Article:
CALLBACK  Masthead

Number 326
February 2007
A Monthly Safety Bulletin from The Office of the NASA Aviation Safety Reporting System
P.O. Box 189, Moffett Field, CA 94035-0189

Third Annual Award Winning Lessons

The incidents featured in CALLBACK provide an opportunity to learn from the diverse experiences reported to the ASRS program. While many incidents involve inadvertent mistakes, other reports describe mishaps that were handled with skill, initiative, and professionalism. This month’s report excerpts were selected as “best” examples among recent incidents that document the value of training, communication, and teamwork when things go wrong.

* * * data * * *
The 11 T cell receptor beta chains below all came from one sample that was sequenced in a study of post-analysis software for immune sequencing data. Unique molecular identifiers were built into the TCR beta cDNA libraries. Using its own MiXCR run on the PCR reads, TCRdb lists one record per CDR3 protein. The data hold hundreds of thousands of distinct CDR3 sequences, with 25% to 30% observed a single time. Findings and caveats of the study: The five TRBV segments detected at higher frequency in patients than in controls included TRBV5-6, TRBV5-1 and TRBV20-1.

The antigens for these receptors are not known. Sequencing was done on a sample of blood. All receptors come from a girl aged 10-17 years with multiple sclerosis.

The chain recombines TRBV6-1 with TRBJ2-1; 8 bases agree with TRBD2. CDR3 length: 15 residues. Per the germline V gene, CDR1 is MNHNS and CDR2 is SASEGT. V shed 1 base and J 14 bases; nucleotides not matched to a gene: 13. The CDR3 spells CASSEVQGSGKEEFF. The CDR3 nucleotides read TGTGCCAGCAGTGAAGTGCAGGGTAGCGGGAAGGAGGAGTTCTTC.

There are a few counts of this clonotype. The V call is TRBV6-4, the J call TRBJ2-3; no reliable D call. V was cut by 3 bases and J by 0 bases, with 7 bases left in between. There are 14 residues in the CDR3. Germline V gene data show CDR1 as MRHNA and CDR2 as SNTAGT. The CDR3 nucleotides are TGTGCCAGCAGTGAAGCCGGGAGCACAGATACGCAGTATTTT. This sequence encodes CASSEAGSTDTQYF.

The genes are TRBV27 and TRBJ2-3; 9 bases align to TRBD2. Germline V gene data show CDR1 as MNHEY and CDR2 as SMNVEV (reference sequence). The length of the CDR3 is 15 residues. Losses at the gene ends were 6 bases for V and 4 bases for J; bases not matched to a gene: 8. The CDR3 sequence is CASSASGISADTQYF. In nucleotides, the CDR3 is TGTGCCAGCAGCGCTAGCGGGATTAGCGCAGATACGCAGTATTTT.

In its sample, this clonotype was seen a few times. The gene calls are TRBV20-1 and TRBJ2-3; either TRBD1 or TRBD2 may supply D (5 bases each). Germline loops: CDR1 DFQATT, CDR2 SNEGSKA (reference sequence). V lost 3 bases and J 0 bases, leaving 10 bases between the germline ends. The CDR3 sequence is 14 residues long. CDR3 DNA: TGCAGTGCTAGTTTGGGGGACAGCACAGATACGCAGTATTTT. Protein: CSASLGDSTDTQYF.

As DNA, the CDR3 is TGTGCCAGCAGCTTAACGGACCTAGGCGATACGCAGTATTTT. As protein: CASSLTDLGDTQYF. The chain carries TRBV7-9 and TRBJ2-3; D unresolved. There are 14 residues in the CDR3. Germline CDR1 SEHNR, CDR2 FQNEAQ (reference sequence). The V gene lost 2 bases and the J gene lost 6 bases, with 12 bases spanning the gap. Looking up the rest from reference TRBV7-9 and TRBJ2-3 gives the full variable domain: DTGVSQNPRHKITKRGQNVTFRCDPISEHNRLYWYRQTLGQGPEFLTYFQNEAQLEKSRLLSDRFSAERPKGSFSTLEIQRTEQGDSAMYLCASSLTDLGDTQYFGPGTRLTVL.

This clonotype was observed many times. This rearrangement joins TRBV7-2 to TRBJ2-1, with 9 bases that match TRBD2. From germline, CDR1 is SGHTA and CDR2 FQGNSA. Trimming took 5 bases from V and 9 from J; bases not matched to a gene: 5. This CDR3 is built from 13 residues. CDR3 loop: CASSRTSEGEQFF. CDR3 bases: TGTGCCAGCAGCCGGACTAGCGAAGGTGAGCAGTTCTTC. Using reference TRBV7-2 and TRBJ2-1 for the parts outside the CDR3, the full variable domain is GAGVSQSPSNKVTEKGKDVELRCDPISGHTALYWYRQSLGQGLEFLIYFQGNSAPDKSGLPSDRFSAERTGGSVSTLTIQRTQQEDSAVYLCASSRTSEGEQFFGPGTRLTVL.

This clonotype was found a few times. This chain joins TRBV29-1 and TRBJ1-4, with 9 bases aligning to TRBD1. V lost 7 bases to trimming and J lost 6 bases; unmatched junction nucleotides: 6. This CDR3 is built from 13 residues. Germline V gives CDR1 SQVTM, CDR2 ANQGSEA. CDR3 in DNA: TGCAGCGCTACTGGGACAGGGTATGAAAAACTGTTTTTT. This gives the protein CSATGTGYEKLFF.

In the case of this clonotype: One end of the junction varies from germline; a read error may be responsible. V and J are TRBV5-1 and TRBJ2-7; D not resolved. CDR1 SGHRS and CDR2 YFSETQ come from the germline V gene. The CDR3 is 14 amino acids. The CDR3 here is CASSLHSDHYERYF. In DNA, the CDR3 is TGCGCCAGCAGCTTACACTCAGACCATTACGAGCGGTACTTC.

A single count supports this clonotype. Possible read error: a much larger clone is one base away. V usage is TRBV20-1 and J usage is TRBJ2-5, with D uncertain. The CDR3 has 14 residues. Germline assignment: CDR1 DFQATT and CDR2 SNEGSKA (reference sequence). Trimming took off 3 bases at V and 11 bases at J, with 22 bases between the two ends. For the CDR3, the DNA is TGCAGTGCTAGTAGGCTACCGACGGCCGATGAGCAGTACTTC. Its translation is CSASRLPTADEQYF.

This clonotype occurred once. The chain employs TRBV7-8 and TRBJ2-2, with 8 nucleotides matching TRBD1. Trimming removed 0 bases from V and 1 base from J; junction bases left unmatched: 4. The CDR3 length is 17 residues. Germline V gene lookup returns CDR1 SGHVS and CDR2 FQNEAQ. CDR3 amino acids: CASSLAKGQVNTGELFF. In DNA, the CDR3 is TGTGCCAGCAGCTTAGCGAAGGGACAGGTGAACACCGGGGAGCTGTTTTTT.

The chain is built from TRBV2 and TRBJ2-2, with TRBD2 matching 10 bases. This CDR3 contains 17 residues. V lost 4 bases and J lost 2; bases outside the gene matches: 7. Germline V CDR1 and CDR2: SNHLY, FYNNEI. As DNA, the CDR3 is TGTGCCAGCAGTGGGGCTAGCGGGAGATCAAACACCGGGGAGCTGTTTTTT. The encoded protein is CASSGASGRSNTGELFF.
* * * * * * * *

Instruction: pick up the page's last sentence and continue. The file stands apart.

And the Winners are . . .

Image of Award StatueBest Solo Performance

The outstanding performance of this student pilot during a solo cross-country emergency was enhanced by helicopter training, and a thorough understanding of flight dynamics.

  • ...During solo cross-country...the engine began to run rough. I put the mixture in full rich with the problem getting worse. I put the carb heat on and trimmed the C-150 to its best glide speed. Within 30 seconds, the engine at full power would only develop 1700-1800 rpm. At that time I turned 180 degrees into the wind while putting a direct to ZZZ1 airport. I was tuned on the ZZZ1 VOR and centered the needle so as to not drift my course. I then checked both magnetos and engine oil pressure/temperature, all of which were normal. I was over rolling hills and knew I wasn’t going to make the airport.

The pilot made several Mayday calls on local frequencies, but no one responded.